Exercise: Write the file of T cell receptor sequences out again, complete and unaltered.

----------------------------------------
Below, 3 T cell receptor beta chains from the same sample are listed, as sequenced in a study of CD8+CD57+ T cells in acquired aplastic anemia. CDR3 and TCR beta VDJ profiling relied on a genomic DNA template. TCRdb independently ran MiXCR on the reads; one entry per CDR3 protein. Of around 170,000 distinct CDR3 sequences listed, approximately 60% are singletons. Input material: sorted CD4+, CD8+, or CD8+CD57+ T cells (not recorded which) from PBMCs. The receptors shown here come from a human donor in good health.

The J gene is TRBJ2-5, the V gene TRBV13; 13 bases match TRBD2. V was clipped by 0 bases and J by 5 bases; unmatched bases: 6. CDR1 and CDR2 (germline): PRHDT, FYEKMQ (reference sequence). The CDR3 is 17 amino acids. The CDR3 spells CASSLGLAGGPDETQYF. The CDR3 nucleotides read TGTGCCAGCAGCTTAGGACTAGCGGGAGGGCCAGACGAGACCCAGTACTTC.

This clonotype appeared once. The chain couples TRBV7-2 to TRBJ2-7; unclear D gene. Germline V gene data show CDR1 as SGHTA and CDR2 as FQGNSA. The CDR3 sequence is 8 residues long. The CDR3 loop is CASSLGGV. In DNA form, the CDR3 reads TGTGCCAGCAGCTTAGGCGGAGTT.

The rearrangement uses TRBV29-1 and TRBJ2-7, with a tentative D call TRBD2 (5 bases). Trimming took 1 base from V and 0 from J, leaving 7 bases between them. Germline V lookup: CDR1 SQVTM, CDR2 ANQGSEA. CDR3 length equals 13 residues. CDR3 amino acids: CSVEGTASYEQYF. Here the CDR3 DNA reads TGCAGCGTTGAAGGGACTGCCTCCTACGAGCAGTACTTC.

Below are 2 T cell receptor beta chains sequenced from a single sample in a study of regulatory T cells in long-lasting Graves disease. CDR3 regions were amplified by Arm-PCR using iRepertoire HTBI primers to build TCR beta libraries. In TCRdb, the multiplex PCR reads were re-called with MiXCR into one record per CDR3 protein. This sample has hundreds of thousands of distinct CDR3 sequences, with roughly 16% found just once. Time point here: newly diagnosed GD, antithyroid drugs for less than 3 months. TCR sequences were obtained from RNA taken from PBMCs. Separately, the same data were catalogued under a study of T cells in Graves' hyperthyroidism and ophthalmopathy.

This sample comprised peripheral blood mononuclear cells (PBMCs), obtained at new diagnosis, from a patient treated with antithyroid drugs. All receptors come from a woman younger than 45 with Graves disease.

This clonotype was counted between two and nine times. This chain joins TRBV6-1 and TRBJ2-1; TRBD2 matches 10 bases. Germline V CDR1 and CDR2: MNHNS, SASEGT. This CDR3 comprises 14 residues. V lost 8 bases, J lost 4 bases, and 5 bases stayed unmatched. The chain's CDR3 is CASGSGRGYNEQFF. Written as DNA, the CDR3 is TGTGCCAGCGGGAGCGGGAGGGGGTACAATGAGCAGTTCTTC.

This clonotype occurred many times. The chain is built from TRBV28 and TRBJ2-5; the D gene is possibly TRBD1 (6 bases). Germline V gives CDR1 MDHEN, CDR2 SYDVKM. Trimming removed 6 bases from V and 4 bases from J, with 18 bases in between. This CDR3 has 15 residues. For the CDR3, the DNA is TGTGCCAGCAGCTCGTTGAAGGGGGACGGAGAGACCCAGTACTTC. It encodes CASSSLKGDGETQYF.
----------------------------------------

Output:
Below, 3 T cell receptor beta chains from the same sample are listed, as sequenced in a study of CD8+CD57+ T cells in acquired aplastic anemia. CDR3 and TCR beta VDJ profiling relied on a genomic DNA template. TCRdb independently ran MiXCR on the reads; one entry per CDR3 protein. Of around 170,000 distinct CDR3 sequences listed, approximately 60% are singletons. Input material: sorted CD4+, CD8+, or CD8+CD57+ T cells (not recorded which) from PBMCs. The receptors shown here come from a human donor in good health.

The J gene is TRBJ2-5, the V gene TRBV13; 13 bases match TRBD2. V was clipped by 0 bases and J by 5 bases; unmatched bases: 6. CDR1 and CDR2 (germline): PRHDT, FYEKMQ (reference sequence). The CDR3 is 17 amino acids. The CDR3 spells CASSLGLAGGPDETQYF. The CDR3 nucleotides read TGTGCCAGCAGCTTAGGACTAGCGGGAGGGCCAGACGAGACCCAGTACTTC.

This clonotype appeared once. The chain couples TRBV7-2 to TRBJ2-7; unclear D gene. Germline V gene data show CDR1 as SGHTA and CDR2 as FQGNSA. The CDR3 sequence is 8 residues long. The CDR3 loop is CASSLGGV. In DNA form, the CDR3 reads TGTGCCAGCAGCTTAGGCGGAGTT.

The rearrangement uses TRBV29-1 and TRBJ2-7, with a tentative D call TRBD2 (5 bases). Trimming took 1 base from V and 0 from J, leaving 7 bases between them. Germline V lookup: CDR1 SQVTM, CDR2 ANQGSEA. CDR3 length equals 13 residues. CDR3 amino acids: CSVEGTASYEQYF. Here the CDR3 DNA reads TGCAGCGTTGAAGGGACTGCCTCCTACGAGCAGTACTTC.

Below are 2 T cell receptor beta chains sequenced from a single sample in a study of regulatory T cells in long-lasting Graves disease. CDR3 regions were amplified by Arm-PCR using iRepertoire HTBI primers to build TCR beta libraries. In TCRdb, the multiplex PCR reads were re-called with MiXCR into one record per CDR3 protein. This sample has hundreds of thousands of distinct CDR3 sequences, with roughly 16% found just once. Time point here: newly diagnosed GD, antithyroid drugs for less than 3 months. TCR sequences were obtained from RNA taken from PBMCs. Separately, the same data were catalogued under a study of T cells in Graves' hyperthyroidism and ophthalmopathy.

This sample comprised peripheral blood mononuclear cells (PBMCs), obtained at new diagnosis, from a patient treated with antithyroid drugs. All receptors come from a woman younger than 45 with Graves disease.

This clonotype was counted between two and nine times. This chain joins TRBV6-1 and TRBJ2-1; TRBD2 matches 10 bases. Germline V CDR1 and CDR2: MNHNS, SASEGT. This CDR3 comprises 14 residues. V lost 8 bases, J lost 4 bases, and 5 bases stayed unmatched. The chain's CDR3 is CASGSGRGYNEQFF. Written as DNA, the CDR3 is TGTGCCAGCGGGAGCGGGAGGGGGTACAATGAGCAGTTCTTC.

This clonotype occurred many times. The chain is built from TRBV28 and TRBJ2-5; the D gene is possibly TRBD1 (6 bases). Germline V gives CDR1 MDHEN, CDR2 SYDVKM. Trimming removed 6 bases from V and 4 bases from J, with 18 bases in between. This CDR3 has 15 residues. For the CDR3, the DNA is TGTGCCAGCAGCTCGTTGAAGGGGGACGGAGAGACCCAGTACTTC. It encodes CASSSLKGDGETQYF.